ON THE COVER
The Legend of Camel Bells will receive a Thea Award this year. The show is a spectacular blend of live actors, rotating sets, and dazzling special effects.
Niche is nice, but broader is better
Martin Palicki, IPM publisher
Compared to the film and TV industry that predates it, themed entertainment has traditionally been small, compact and laser-focused on a few big theme park clients.
But visiting Orlando’s IAAPA Expo last month made it clear that the industry is growing – evidenced not only by the expanded and still sold out exhibit floor but also by the reach of the market. Large theme parks are not the only customers seeking themed entertainment’s expertise.
It’s a story we at InPark have been telling for some time now. Technologies advance and innovations drive down cost. What was once only available for big-budget players becomes accessible to many. Six Flags’ JUSTICE LEAGUE™ dark rides provide a prime example.
It’s not only smaller parks that are turning to themed entertainment. Around the world, FECs are finding the value of story-based experiences. Major brands like Hasbro and Cartoon Network are turning to our people to help them create destinations for their IP. Retailers are using themed entertainment to lure consumers away from online shopping.
As an industry, themed entertainment has been discovered and opportunities are now popping up in new places. The smartest folks will be adapting their products and services to meet the needs of the industry’s expanding customer base. As your industry publication, we will be here to help chart the course and continue to write about themed entertainment’s success stories.
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Judith Rubin, IPM editor
Are we missing the point about VR? It’s easy to get caught up in the noise around this presentation technology. Virtual Reality carries a lot of baggage between the jaded skeptics (including yours truly) who saw it come and go in the 1990s, the hype, and the headset wars. But at the 2018 IAAPA Expo in Orlando, there were some truly effective presentations, even transcendent.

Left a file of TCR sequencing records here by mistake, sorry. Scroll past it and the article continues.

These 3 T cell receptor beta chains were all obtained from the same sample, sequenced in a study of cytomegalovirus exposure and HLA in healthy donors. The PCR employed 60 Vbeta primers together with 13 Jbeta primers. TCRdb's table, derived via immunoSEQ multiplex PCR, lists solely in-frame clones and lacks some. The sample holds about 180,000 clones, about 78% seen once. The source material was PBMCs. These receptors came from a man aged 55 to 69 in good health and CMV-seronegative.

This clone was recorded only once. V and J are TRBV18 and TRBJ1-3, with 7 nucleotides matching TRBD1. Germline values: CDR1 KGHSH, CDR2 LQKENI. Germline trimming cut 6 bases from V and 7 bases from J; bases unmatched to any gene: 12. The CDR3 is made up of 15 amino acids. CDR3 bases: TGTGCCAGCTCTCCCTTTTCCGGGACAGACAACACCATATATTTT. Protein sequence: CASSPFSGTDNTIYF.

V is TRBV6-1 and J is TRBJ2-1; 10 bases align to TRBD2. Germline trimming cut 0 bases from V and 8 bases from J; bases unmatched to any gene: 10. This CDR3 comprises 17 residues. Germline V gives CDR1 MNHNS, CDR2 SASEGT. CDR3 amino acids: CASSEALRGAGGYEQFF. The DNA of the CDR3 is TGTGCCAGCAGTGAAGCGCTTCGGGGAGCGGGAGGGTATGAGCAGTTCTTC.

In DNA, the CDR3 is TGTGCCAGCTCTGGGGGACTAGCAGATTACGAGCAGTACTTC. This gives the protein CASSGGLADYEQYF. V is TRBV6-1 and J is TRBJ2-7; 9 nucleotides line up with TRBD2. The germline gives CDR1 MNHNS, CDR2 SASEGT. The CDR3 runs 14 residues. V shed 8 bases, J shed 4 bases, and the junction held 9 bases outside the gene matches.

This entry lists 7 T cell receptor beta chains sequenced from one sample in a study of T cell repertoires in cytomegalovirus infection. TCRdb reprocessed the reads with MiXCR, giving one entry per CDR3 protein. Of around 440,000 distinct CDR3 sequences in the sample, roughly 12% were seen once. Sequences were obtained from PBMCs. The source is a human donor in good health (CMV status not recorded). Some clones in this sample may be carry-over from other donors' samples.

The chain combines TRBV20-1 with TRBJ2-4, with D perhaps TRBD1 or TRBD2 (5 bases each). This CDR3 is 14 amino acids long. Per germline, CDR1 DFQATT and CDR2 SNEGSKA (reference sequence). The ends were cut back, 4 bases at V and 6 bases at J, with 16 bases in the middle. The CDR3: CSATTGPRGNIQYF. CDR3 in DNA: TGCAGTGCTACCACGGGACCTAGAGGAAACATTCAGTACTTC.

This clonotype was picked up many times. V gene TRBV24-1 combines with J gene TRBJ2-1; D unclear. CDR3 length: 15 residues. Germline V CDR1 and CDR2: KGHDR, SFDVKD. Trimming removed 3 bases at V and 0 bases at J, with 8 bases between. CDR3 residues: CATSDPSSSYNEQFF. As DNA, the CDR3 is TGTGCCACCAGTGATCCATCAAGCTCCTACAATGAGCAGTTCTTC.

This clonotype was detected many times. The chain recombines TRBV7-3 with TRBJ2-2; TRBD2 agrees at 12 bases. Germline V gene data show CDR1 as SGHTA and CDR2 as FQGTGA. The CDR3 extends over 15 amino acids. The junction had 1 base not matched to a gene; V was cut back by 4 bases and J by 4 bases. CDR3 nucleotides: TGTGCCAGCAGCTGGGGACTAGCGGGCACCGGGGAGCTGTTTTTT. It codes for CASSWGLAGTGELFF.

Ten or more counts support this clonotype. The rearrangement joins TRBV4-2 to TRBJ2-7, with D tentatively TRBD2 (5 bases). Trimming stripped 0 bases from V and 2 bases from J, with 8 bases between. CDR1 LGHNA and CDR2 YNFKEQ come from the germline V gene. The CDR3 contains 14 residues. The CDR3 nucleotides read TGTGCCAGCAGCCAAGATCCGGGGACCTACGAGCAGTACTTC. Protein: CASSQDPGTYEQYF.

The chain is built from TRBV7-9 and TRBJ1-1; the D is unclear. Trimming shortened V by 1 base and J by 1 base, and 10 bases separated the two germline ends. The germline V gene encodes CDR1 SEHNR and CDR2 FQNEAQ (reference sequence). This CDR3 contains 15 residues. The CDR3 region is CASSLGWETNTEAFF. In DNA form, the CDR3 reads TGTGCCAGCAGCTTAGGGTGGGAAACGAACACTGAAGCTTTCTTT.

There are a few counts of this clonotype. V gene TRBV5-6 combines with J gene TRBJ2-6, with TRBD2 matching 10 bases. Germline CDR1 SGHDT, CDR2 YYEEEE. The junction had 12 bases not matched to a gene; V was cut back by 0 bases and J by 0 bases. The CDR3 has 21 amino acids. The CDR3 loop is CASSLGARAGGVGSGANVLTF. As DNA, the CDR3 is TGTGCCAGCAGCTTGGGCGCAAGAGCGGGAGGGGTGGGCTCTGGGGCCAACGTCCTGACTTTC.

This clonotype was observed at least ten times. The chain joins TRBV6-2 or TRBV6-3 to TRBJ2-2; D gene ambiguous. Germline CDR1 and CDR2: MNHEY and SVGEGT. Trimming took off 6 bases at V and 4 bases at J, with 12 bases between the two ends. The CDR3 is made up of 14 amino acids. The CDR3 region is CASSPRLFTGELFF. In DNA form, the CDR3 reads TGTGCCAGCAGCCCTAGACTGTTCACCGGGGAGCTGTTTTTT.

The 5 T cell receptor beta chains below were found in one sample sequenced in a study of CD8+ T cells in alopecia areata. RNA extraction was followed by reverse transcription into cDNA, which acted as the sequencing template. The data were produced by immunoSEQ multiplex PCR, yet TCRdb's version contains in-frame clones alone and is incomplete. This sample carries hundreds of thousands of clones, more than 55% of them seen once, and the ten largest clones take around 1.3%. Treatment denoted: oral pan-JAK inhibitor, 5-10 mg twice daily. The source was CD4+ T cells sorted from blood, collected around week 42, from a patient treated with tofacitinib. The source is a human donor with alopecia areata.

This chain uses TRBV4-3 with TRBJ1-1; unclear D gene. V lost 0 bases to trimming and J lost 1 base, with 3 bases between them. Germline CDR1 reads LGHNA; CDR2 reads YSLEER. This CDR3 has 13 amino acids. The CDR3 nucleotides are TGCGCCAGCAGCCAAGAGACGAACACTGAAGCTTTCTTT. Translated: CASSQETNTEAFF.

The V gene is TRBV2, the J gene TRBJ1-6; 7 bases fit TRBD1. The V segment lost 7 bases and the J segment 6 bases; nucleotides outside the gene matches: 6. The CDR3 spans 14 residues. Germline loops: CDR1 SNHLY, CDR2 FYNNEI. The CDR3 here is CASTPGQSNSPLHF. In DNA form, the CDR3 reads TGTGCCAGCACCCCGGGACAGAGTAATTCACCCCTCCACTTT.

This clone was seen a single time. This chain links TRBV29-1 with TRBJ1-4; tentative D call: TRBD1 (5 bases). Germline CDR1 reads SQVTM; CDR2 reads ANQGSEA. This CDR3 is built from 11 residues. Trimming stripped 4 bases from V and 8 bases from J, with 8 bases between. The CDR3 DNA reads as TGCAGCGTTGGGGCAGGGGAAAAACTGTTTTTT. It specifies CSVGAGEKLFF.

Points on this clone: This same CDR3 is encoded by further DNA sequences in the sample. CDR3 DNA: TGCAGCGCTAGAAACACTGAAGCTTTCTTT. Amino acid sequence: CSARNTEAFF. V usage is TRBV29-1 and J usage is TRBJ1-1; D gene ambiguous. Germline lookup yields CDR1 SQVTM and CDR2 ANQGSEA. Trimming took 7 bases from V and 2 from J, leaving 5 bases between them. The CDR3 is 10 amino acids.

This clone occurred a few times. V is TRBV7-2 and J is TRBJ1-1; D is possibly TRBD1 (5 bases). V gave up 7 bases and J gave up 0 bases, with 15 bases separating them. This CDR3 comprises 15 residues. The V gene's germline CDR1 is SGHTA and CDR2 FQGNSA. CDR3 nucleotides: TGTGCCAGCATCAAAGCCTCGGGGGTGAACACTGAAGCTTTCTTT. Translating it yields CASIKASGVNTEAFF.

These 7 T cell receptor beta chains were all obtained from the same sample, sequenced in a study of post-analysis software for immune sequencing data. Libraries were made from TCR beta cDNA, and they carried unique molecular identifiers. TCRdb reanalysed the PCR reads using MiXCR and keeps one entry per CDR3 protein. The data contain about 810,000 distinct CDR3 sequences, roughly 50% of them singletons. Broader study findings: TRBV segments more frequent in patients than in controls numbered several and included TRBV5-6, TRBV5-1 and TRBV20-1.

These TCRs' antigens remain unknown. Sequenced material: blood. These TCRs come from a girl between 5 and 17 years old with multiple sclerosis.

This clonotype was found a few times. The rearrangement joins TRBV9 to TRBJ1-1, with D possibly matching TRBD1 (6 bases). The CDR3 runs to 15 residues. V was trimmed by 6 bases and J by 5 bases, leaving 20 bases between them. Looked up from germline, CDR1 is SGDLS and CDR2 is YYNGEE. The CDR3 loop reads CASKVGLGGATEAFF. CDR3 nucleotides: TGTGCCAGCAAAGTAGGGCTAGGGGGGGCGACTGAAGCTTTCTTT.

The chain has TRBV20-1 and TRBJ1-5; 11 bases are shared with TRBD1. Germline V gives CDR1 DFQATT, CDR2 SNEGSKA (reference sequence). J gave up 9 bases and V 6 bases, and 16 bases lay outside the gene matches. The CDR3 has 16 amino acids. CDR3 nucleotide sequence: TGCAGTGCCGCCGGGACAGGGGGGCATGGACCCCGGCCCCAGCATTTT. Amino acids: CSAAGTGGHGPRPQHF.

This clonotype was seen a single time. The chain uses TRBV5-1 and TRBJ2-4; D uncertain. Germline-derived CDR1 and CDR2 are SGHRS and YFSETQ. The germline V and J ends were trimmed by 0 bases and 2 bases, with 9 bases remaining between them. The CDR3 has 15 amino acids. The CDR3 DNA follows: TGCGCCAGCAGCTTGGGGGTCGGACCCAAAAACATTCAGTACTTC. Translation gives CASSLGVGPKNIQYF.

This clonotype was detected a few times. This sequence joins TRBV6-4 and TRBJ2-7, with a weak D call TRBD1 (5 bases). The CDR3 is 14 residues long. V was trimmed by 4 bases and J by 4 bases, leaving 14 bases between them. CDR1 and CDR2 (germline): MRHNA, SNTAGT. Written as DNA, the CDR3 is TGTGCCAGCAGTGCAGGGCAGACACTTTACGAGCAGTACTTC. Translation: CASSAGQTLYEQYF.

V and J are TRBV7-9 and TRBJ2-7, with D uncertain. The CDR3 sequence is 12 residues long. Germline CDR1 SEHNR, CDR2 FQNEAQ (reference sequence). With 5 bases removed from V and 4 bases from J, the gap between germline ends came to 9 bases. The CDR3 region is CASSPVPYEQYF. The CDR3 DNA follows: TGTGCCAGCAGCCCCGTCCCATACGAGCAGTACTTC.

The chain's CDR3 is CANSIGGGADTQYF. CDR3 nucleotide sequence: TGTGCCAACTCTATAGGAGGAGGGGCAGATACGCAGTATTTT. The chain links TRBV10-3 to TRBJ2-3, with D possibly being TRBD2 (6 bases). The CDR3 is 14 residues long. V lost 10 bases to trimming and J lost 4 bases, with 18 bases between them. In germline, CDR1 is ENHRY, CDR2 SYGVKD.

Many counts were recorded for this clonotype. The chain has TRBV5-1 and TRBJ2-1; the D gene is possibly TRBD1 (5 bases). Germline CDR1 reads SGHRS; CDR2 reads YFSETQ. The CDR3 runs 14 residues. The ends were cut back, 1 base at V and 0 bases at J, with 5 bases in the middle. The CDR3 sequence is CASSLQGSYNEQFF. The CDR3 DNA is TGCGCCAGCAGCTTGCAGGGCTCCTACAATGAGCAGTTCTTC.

As a media delivery tool, the VR headset needs to be so good that it makes the headset go away, freeing the end user to dive into the experience. At IAAPA Orlando, we saw this starting to happen. Some exhibitor setups were successful to the point that the headset became something like a portal to another world.
VR is also being used as a pre-visualization tool, and some IAAPA exhibitors used VR previz to demonstrate and market immersive theater installations and concepts. They succeeded in ways they had not anticipated. Customers wanted to buy the previz experience itself; it was so good, it made the theater go away! Another wakeup. The buyers were looking for unique, affordable, media-based experiences – the promise of VR – and they knew when they’d found them, even if the exhibitors themselves didn’t quite know what they had.
These breakthroughs serve as a reminder that great experiences are written on technology that has been made transparent.